Storm Barry rainfall predictions wrong – is global heating to blame?

fig 1 -Courtesy of NWS & Twitter

Despite dire warnings of over 20 inches of rain in the New Orleans and southeast Louisiana (fig 1), Hurricane Barry fizzled out rather more quickly than anticipated after it made landfall. The Weather Channel has more details on the totals and the reasons about why it may have happened (fig 2). The aggregated six hourly totals from SYNOP observations didn’t even add up to an inch of rainfall for the whole event for New Orleans (fig 3).

Fig 2 – Courtesy of the Weather Channel
Fig 3 – New Orleans observations
The 11th group in each line starting with a 6 is the 6 hour rainfall total
From the top 0.3, 0.5, 0.3, 5, 7, 1, 6, 2, 0.3 & 0.5mm

There maybe “no definitive link between climate change and Storm Barry”, but that didn’t stop the BBC adding a “government health warning” to every news item they did about the storm from Matt McGrath (fig 4), warning that tropical storms in the future will be much more energetic and life threatening due to a combination of global heating and rising global sea levels. The reason that storms from now on will be more intense he explains, is because they will become more sluggish in their movement, dumping more rain in any one location. He seems to base his reasoning on how Hurricane Harvey behaved in 2017, but each tropical cyclone is different and has it idiosyncrasies, and Harvey’s was that it just happened to be very slow moving. I wonder if Barry didn’t produce as much rain as was predicted because of the NWP models not picking up the mid-level drier air from the north, or was it just failure in global heating to do it’s thing?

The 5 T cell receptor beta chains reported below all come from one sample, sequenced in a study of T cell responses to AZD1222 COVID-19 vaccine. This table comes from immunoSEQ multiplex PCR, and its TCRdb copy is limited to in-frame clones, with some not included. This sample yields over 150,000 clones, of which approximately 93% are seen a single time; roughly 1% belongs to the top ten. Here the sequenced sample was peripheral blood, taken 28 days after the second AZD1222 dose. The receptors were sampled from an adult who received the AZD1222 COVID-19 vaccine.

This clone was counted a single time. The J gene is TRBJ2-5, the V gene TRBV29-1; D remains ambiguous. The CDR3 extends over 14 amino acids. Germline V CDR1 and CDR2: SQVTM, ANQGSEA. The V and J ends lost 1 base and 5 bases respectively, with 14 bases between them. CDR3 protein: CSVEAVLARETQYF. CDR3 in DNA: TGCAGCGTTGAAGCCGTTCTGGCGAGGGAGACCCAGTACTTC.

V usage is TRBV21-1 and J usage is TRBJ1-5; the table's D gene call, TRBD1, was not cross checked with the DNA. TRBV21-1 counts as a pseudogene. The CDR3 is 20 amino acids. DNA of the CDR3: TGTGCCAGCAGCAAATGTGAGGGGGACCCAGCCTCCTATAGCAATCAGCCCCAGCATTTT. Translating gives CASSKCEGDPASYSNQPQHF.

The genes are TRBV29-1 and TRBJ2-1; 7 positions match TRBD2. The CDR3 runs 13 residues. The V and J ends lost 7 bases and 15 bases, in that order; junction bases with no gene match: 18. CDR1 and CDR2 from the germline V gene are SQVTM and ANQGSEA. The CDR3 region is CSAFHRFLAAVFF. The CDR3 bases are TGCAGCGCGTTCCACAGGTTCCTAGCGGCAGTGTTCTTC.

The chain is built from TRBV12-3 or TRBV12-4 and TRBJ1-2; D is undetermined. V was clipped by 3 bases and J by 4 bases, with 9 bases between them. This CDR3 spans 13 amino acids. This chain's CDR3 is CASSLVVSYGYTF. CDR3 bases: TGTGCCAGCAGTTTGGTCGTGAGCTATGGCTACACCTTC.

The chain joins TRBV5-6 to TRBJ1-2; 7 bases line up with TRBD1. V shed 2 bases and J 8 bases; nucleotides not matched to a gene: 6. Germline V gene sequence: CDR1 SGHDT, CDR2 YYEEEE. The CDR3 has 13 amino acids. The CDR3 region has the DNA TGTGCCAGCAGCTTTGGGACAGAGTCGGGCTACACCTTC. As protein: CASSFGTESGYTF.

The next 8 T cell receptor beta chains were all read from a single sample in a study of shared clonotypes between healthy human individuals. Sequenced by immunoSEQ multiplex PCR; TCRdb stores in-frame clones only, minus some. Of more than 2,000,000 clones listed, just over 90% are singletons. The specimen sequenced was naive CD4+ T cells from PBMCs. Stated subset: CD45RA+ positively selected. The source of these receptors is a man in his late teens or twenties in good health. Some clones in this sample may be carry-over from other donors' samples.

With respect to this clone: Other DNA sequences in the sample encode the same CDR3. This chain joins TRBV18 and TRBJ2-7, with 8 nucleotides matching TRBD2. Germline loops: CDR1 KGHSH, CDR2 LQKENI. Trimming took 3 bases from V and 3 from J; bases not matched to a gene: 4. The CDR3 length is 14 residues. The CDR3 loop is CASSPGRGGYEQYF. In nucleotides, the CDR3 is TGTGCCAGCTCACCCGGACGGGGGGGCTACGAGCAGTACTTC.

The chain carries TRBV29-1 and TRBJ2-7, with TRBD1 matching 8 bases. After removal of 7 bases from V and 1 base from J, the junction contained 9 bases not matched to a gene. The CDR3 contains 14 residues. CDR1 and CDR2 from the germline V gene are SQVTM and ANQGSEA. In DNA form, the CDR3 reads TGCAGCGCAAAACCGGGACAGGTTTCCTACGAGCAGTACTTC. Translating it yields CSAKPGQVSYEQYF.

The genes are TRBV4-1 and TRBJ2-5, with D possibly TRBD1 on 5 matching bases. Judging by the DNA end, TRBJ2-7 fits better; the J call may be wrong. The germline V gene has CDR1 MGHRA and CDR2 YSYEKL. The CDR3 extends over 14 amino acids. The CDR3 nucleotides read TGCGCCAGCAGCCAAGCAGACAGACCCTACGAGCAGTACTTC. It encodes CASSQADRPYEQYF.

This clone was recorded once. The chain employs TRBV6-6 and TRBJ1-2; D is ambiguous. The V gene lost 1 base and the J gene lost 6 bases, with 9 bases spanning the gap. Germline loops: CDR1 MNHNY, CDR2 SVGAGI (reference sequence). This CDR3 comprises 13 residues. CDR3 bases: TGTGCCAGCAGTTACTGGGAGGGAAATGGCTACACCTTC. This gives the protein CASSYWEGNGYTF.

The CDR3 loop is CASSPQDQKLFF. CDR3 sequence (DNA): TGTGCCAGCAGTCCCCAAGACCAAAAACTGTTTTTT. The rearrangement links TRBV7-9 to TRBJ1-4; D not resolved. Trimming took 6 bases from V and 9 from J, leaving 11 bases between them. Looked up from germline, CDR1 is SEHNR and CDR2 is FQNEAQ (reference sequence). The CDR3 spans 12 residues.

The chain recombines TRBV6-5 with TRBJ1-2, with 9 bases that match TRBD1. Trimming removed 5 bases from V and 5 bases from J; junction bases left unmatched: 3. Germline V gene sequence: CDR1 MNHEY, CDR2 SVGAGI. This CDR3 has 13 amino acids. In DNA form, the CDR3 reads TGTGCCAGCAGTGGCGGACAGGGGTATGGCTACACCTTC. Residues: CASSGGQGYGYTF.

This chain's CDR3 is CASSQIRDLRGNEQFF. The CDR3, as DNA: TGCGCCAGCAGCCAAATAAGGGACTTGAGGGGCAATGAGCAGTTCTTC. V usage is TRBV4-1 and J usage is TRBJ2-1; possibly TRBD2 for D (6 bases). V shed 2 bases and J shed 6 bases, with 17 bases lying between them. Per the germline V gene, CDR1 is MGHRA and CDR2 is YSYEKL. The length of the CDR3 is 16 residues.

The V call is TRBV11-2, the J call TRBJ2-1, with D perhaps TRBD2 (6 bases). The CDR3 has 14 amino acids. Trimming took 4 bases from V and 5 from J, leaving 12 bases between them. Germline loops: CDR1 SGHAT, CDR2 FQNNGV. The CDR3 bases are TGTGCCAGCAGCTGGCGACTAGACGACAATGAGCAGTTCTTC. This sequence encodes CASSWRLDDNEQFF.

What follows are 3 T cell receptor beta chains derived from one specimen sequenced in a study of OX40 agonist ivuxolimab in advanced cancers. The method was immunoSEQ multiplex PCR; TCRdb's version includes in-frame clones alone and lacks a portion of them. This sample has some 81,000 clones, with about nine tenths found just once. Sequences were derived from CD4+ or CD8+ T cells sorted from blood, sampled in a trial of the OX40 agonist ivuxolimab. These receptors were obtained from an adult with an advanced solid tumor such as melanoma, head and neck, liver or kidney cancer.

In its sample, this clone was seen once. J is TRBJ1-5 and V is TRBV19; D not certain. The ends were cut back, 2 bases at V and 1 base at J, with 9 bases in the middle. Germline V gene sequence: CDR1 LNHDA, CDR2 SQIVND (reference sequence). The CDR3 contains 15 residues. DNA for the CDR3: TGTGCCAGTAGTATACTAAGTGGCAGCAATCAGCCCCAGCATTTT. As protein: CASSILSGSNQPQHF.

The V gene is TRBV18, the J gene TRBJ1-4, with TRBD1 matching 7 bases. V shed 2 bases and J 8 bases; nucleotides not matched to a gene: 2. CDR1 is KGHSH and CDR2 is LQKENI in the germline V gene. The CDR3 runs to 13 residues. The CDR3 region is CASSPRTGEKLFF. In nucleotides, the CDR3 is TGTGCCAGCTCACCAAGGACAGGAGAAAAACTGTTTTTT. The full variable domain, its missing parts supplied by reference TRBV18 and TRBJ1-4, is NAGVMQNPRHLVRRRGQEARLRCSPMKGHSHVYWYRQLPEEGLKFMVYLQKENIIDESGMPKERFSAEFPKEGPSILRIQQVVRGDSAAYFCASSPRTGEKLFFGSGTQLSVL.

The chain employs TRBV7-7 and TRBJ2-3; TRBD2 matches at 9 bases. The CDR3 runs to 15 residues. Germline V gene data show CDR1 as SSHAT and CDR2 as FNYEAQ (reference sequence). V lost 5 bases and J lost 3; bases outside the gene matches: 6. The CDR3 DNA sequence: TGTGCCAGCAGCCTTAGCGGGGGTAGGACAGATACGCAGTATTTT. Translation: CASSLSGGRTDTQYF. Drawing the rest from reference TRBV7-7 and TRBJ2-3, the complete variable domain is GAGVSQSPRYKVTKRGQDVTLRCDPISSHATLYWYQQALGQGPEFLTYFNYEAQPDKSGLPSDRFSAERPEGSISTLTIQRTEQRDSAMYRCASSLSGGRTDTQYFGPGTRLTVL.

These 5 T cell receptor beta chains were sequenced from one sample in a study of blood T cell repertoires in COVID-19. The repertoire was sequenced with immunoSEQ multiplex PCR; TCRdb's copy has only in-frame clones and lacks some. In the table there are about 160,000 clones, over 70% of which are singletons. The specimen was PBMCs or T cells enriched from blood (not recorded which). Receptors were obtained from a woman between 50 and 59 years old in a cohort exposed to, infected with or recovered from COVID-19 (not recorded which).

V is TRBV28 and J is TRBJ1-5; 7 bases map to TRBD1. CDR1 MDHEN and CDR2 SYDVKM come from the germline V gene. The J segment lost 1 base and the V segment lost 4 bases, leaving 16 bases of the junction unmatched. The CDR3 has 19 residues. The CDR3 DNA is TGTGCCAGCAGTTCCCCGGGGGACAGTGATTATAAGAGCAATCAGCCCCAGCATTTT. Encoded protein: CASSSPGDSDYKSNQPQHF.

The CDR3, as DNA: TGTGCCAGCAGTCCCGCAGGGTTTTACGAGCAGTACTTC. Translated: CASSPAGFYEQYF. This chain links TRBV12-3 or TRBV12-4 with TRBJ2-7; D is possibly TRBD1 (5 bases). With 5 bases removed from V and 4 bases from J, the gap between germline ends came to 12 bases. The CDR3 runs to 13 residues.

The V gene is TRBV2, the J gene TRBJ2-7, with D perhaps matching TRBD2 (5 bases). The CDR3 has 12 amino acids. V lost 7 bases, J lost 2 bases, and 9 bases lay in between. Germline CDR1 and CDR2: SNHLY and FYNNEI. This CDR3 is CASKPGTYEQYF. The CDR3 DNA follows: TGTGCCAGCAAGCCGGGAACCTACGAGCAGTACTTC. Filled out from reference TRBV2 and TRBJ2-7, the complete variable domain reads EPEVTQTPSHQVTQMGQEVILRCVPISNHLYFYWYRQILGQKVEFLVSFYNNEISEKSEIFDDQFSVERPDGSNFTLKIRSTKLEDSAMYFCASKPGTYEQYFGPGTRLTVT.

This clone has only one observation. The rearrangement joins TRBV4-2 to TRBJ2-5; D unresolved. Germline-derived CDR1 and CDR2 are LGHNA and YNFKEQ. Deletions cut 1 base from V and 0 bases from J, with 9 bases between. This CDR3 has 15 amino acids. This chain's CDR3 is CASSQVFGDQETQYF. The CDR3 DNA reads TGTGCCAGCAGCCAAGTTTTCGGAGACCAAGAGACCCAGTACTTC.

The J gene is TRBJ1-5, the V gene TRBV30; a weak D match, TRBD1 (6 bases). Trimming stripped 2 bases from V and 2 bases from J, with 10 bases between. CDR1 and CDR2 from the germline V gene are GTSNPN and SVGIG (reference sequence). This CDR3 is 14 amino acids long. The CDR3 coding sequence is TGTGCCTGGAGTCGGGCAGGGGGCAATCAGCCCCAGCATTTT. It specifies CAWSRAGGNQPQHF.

Fig 4 – Courtesy of BBC News
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